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Clinical utility of random anti-TNF drug level testing and measurement of anti-drug antibodies on long-term treatment response in rheumatoid arthritis

Significance Statement

Clinicians at University of Manchester examined 311 patients with rheumatoid arthritis. By measuring anti-TNF  level in the blood and anti-drug antibodies levels they concluded that it may be possible to predict early which rheumatoid arthritis (RA) patients will fail to respond to adalimumab given to treat them. These findings could help better manage patients’ symptoms. Although these tests are can be easily performed in a hospital setting, next step would be to explore whether such test is cost-effective in clinical practice.

Clinical utility of random anti-TNF drug level testing and measurement of anti-drug antibodies

 

Journal Reference

Jani M, Chinoy H, Warren RB, Em Griffiths C, Plant D, Fu B, Morgan AW, Wilson AG, Isaacs JD, Hyrich KL, Barton A;BRAGGSS. Arthritis Rheumatol. 2015 Jun 24. doi: 10.1002/art.39169.

Show Affiliations

Centre for Musculoskeletal Research, Institute of Inflammation and Repair, University of Manchester, Manchester Academic Health Science Centre, Manchester, United Kingdom

Centre for Musculoskeletal Research, Institute of Inflammation and Repair, University of Manchester, Manchester Academic Health Science Centre, Manchester. National Institute of Health Research Manchester Musculoskeletal Biomedical Research Unit, University of Manchester, Manchester Academic Health Science, Manchester, United Kingdom

The Dermatology Centre, Salford Royal NHS Foundation Trust, University of Manchester, Manchester Academic Health Science Centre, Manchester, United Kingdom

The Dermatology Centre, Salford Royal NHS Foundation Trust, University of Manchester, Manchester Academic Health Science Centre, Manchester, United Kingdom

Arthritis Research UK Centre for Genetics and Genomics, Centre for Musculoskeletal Research, Institute of Inflammation and Repair, University of Manchester, Manchester Academic Health Science Centre, Manchester. National Institute of Health Research Manchester Musculoskeletal Biomedical Research Unit, University of Manchester, Manchester Academic Health Science, Manchester, United Kingdom

Centre for Biostatistics, Institute of Population Health, University of Manchester, Manchester Academic Health Science Centre, Manchester, United Kingdom

Leeds Institute of Rheumatic and Musculoskeletal Medicine, University of Leeds, National Institute of Health Research Leeds Musculoskeletal Biomedical Research Unit, Leeds, United Kingdom

Academic Unit of Rheumatology, Department of Infection and Immunity, University of Sheffield Medical School, Sheffield, United Kingdom

Musculoskeletal Research Group, Institute of Cellular Medicine, Newcastle University and National Institute of Health Research Newcastle Biomedical Research Centre, Newcastle upon Tyne, United Kingdom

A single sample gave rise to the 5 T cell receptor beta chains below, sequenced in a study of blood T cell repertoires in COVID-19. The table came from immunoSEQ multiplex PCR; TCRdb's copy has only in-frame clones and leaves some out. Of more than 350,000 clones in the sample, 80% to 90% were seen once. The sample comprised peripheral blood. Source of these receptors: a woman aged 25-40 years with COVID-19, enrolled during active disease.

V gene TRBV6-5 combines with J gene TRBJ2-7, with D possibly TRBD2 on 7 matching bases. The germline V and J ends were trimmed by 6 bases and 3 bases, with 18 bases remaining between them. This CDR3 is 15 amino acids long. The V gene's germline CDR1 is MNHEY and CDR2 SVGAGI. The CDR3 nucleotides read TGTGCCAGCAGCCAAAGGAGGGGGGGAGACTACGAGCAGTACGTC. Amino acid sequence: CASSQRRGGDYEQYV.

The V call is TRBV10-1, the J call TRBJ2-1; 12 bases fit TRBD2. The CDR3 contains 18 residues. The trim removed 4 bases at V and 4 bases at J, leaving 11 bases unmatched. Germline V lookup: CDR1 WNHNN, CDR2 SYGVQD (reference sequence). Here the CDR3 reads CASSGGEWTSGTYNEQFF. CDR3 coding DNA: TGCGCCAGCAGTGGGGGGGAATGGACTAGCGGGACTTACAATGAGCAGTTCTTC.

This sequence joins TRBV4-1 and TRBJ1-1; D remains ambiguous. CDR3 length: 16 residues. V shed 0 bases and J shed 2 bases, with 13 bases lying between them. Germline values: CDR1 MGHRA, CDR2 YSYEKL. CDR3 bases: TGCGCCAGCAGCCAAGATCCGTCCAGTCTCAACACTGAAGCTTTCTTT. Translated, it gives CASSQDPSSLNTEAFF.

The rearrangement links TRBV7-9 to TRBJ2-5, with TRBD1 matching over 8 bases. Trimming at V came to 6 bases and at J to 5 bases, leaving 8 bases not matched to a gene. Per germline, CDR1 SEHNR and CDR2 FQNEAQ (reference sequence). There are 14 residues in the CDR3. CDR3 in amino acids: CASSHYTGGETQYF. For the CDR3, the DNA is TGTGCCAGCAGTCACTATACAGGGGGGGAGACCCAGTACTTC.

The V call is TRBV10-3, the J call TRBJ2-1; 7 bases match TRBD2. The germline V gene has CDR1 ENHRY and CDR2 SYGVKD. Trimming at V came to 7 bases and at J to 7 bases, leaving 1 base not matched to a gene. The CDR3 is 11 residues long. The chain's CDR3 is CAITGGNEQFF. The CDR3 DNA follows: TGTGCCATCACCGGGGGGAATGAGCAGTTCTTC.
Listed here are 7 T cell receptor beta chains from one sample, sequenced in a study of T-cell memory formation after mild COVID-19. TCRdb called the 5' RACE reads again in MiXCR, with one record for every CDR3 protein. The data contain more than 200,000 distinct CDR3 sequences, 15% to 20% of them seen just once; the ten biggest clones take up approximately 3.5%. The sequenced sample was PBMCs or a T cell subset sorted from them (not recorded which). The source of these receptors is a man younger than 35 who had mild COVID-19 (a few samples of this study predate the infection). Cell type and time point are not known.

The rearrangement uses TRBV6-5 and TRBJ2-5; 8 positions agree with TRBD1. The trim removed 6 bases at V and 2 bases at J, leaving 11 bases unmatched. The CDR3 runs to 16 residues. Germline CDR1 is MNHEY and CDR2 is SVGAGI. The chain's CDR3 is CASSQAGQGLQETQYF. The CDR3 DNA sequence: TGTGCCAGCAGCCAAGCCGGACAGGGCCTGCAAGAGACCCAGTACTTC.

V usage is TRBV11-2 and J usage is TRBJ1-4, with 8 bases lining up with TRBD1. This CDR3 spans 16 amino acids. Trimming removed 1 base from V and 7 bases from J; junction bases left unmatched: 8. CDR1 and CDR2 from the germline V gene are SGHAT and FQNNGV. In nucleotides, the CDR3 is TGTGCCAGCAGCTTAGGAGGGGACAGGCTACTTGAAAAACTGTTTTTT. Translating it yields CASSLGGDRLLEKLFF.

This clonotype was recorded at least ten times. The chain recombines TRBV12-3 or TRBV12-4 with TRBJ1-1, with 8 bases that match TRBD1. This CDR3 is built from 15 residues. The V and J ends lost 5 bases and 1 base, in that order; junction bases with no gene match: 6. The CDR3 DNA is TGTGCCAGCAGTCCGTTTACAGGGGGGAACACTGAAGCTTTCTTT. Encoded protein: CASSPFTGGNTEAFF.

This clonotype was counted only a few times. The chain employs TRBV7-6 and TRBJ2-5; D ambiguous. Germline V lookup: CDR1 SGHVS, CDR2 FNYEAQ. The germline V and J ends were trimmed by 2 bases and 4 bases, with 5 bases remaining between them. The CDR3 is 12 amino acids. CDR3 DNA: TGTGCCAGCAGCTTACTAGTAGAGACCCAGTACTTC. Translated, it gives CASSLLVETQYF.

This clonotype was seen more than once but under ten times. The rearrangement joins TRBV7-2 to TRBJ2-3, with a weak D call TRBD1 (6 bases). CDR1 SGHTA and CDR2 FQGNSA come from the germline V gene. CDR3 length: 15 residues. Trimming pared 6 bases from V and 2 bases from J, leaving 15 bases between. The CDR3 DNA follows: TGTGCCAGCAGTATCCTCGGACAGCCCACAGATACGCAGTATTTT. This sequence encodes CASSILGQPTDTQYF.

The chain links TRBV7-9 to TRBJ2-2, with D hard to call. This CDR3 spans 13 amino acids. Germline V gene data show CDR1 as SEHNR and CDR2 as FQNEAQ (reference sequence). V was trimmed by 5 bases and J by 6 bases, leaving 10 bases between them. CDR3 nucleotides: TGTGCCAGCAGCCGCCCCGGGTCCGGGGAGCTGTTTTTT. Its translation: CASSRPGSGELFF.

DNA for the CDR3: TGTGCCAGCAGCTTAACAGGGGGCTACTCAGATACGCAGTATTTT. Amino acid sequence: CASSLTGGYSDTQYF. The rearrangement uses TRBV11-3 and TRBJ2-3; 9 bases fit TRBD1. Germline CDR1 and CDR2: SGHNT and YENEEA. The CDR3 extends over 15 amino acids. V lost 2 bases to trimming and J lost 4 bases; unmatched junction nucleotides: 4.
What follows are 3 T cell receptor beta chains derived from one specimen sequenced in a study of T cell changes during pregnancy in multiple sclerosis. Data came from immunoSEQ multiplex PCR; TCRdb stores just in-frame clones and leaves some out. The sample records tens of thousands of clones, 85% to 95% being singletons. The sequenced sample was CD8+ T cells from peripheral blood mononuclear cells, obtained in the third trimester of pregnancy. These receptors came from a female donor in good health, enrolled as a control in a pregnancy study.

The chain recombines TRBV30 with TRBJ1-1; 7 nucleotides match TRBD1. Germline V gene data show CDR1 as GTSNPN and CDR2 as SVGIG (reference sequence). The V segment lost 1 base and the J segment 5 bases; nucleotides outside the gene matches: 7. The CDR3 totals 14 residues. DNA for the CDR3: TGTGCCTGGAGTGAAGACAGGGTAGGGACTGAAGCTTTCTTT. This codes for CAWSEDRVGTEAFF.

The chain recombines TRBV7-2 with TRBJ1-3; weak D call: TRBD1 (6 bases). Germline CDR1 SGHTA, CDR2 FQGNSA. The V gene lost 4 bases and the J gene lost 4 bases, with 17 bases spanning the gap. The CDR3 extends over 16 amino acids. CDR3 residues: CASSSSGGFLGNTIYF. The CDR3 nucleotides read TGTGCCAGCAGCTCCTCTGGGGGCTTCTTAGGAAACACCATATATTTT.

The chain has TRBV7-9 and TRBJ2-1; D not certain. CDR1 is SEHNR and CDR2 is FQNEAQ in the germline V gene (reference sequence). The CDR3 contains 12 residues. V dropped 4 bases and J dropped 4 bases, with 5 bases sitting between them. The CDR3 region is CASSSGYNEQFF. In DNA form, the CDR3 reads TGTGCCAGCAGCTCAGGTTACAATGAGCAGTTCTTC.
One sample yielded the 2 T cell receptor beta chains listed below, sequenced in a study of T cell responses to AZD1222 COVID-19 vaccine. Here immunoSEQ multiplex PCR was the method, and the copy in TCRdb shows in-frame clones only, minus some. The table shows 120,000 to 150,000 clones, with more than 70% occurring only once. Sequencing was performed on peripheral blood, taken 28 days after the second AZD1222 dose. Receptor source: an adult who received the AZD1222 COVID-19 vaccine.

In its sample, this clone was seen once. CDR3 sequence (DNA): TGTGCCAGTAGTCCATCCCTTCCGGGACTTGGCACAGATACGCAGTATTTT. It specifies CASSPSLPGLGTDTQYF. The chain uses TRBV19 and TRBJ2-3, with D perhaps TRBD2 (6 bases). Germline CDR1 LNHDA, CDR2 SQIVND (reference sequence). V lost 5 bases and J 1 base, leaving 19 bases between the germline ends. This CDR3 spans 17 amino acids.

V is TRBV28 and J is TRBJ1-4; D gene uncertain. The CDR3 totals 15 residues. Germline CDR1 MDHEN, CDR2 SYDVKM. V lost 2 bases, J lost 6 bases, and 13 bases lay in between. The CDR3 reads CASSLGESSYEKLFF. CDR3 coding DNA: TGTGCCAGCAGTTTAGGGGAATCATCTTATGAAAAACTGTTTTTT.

10 Arthritis Research UK Centre for Epidemiology, Centre for Musculoskeletal Research, University of Manchester, Manchester, United Kingdom

11 Arthritis Research UK Centre for Genetics and Genomics, Centre for Musculoskeletal Research, Institute of Inflammation and Repair, University of Manchester, Manchester Academic Health Science Centre, Manchester. National Institute of Health Research Manchester Musculoskeletal Biomedical Research Unit, University of Manchester, Manchester Academic Health Science, Manchester, United Kingdom

Abstract

Objective (1) To investigate whether anti-drug antibodies (ADAb) and/or non-trough drug levels predict long term treatment response in a large rheumatoid arthritis (RA) cohort treated with adalimumab or etanercept; (2) To identify factors influencing ADAbs and drug levels to optimise future treatment decisions. Methods 331 patients were selected from an observational prospective cohort (n=160 adalimumab; n=171 etanercept). ADAb levels were measured using radioimmunoassay and drug levels measured using ELISA in 835 serial serum samples 3/6/12 months post-therapy initiation. The association and predictive value of ADAb and/or non-trough drug levels on treatment response (ΔDAS28 score), was evaluated. Results ADAbs were detected in 24.8% (31/125) patients on adalimumab and no patients on etanercept completing 12-month follow up. At 3 months, ADAb formation and low adalimumab levels were significant predictors of 12 month no EULAR response (area under curve 0.71, 95% confidence intervals [CI] 0.57-0.85). ADAb-positive patients received lower median methotrexate doses (15 vs. 20mg/wk, p=0.01) and had longer disease duration (14.0 vs. 7 years, p=0.03). Adalimumab levels best predicted ΔDAS28 at 12 months after adjustment (regression coefficient 0.060 [CI: 0.015-0.10] p=0.009). Etanercept levels were associated with 12 month EULAR response (regression coefficient 0.088 [CI 0.019 -0.16] p=0.012), however this was not significant after adjustment. BMI ≥ 30 and poor adherence were associated with lower drug levels. Conclusion Pharmacological testing in anti-TNF initiated patients is clinically useful even in the absence of trough levels. At 3 months, ADAbs and low adalimumab drug levels are significant predictors of lack of 12 month EULAR response. This article is protected by copyright. All rights reserved.

© 2015, American College of Rheumatology.

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